Path of least resistance Cyclists say SMART shouldn't put brakes on pedestrian-bike pathway.
FRIEDRICHSHAFEN, Germany (BRAIN) — We all know the customer (or employee) who frets about getting road bike brake levers positioned EXACTLY even on each side of the bar.

In science:

Bronis law Rudak When γ <∼ 106 , magnetic inverse Compton scattering plays a dominant role in braking the electrons and it is the main source of hard gamma-ray photons .
Neutron Stars as Sources of High Energy Particles - the case of RPP
Let us start with the note that the initial and final states have the same energy and entropy. It means that an exchange process, if it exists, does not brake the laws of thermodynamics. Therefore our task is to find and to demonstrate such a process.
Classical teleportation
It could well traces the innermost stage of nested spirals systems : this type of structure was proposed to produce the required braking torque that brings matter to the center to ultimately feed the “monster” (Shlosman et al. 1989).
Hot Very Small dust Grains in NGC 1068 seen in jet induced structures thanks to VLT/NACO adaptive optics
A remarkable consequence of Eq. (3) is that the effective braking index n is time dependent.
On the Pulsar Emission Mechanism
Therefore, we take the onset of synchronism to be accompanied by the disappearance of angular momentum loss by magnetic braking.
New Low Accretion-Rate Magnetic Binary Systems and their Significance for the Evolution of Cataclysmic Variables
In sparse clusters or associations, where disk lifetimes may be longer, one would expect more disk braking and, therefore, a larger proportion of slower rotators when they reach the ZAMS.
The Variability and Rotation of Pre-main Sequence Stars in IC 348: Does Intracluster Environment Influence Stellar Rotation?
In this mode the drives are powered and the brakes are released.
Evaluation of the ALMA Prototype Antennas
But our tra jectories have ǫ nearly zero and H almost flat, so to get the observed ns the observable range would have to be well into the braking period towards preheating: i.e., we would need ǫ′/ǫ ≈ 0.04 over the CMB+LSS window, which seems like it would require a very finely-tuned potential.
Roulette Inflation with K\"ahler Moduli and their Axions
Pointing Accuracy The simplest operational mode for the antenna is pointing to a fixed azimuth and elevation, whereby the drives are powered and the brakes are released.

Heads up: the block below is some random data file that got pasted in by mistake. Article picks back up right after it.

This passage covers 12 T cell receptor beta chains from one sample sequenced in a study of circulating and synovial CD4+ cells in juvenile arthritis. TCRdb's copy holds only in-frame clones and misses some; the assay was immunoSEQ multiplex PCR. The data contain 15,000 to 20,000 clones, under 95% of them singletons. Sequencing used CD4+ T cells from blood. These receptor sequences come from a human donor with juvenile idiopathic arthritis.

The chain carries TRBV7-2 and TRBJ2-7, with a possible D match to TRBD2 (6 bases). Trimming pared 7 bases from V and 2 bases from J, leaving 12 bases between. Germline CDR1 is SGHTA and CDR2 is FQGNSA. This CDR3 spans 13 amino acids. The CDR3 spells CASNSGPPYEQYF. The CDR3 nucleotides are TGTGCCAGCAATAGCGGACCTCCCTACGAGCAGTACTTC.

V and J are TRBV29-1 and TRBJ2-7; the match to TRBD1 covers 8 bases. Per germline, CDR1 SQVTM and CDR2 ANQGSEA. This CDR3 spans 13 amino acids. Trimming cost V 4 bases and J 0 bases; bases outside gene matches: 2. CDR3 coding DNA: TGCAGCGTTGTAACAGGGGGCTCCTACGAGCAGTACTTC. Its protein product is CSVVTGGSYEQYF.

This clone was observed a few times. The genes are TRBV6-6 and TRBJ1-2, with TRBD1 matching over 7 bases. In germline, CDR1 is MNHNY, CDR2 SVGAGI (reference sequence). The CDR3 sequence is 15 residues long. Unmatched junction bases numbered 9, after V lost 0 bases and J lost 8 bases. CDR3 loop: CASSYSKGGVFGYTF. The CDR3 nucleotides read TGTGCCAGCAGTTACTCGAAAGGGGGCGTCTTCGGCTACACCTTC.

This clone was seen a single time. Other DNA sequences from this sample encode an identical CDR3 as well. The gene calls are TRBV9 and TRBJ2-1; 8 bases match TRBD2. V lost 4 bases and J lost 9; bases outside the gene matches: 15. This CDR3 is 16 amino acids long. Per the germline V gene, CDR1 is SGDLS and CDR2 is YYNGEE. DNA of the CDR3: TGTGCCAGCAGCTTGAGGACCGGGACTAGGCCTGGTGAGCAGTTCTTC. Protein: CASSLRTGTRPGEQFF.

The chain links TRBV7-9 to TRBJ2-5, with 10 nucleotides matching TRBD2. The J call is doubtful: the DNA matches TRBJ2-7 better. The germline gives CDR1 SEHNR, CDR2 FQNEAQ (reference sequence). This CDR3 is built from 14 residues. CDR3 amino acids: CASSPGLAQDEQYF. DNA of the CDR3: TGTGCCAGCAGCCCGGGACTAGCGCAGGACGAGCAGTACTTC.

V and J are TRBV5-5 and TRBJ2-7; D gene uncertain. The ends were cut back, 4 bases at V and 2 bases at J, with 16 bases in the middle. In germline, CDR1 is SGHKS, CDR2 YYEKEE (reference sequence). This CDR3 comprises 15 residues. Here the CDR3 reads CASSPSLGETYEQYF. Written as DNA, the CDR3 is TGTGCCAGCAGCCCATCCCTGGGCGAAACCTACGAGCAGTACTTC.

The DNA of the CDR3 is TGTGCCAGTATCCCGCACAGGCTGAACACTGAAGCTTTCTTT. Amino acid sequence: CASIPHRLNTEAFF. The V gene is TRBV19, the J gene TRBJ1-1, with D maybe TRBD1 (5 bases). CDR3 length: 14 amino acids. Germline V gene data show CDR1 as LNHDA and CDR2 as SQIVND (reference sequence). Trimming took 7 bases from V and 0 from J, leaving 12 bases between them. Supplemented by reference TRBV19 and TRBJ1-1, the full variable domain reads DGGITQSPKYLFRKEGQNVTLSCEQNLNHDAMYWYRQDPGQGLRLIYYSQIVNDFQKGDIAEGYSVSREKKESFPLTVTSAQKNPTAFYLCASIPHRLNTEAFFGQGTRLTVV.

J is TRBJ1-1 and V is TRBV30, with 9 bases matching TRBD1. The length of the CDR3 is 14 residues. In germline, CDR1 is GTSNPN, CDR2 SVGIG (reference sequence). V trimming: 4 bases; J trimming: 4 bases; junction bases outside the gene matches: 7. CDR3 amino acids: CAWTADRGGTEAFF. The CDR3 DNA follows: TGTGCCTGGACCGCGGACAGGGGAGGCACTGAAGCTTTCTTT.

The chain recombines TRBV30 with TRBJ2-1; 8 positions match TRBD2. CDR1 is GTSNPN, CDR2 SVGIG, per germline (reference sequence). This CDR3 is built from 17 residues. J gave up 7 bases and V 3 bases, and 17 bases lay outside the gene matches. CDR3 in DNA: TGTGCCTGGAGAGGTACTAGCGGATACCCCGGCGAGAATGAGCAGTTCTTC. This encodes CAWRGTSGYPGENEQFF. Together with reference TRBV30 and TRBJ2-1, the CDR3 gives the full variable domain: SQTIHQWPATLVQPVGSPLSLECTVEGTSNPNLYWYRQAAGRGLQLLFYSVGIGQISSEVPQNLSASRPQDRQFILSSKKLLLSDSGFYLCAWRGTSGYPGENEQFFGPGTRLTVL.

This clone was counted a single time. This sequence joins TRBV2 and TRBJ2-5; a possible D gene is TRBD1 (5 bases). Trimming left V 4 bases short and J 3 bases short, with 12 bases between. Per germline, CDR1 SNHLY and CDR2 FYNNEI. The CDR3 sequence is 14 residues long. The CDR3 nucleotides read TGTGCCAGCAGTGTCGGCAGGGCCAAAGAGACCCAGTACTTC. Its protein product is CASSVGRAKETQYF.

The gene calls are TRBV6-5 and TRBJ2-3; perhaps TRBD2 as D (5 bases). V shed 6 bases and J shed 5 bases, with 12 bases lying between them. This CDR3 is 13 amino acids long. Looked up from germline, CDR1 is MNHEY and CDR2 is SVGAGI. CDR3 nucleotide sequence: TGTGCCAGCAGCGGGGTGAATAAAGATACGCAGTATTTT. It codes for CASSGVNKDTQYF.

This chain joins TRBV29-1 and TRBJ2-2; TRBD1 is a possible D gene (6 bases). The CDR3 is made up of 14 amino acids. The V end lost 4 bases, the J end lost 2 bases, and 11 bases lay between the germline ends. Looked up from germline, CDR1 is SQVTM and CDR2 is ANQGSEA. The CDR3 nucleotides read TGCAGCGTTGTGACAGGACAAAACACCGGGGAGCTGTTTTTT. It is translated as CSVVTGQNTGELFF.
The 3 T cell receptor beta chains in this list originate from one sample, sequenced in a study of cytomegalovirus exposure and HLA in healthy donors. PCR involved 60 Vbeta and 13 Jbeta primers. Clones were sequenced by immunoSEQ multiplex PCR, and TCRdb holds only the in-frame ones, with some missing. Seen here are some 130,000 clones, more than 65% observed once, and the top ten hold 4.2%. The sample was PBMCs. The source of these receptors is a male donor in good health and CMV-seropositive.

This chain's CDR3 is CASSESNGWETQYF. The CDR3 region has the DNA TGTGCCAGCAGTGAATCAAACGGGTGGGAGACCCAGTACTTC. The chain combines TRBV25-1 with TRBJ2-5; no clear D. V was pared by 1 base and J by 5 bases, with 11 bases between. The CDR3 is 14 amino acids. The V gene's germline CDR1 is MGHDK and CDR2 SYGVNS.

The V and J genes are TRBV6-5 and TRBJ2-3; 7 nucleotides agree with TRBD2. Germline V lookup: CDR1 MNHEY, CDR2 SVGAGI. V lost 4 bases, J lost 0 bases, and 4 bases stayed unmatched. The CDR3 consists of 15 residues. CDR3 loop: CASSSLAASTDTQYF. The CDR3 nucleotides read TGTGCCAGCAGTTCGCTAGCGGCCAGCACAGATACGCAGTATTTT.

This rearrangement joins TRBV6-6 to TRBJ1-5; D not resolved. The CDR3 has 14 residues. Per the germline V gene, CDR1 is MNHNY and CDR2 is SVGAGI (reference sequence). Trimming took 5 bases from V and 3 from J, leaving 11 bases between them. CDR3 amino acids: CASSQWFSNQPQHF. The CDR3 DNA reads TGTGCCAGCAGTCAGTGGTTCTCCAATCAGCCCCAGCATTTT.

Study of the Dynamics of Large Reflector Antennas with Accelerometers
In dealing with dependent random variables, to brake the dependence, a standard procedure is to divide first the variables in blocks.
Moderate deviations for stationary sequences of bounded random variables
For orbital eccentricities, e ∼ < 0.95, radiative braking prevents a wind collision with the companion star’s surface.
3D modelling of the colliding winds in Eta Carinae - evidence for radiative inhibition
This may be aided by the radiative inhibition (Stevens & Pollock 1994) or braking (Gayley, Owocki & Cranmer 1997) of the secondary star’s wind at periastron due to the high stellar luminosity of the primary star (≃ a few ×106 L⊙ ).
3D modelling of the colliding winds in Eta Carinae - evidence for radiative inhibition
In this section we consider two possible effects: radiative braking and radiative inhibition.
3D modelling of the colliding winds in Eta Carinae - evidence for radiative inhibition
With this in mind it is useful to note that inhibition occurs close to the star driving the wind, i.e. in the acceleration region of the wind, and braking occurs close to the WCR.
3D modelling of the colliding winds in Eta Carinae - evidence for radiative inhibition
To determine whether radiative braking is effective for either star, the equations of Gayley et al. (1997) have been evaluated.
3D modelling of the colliding winds in Eta Carinae - evidence for radiative inhibition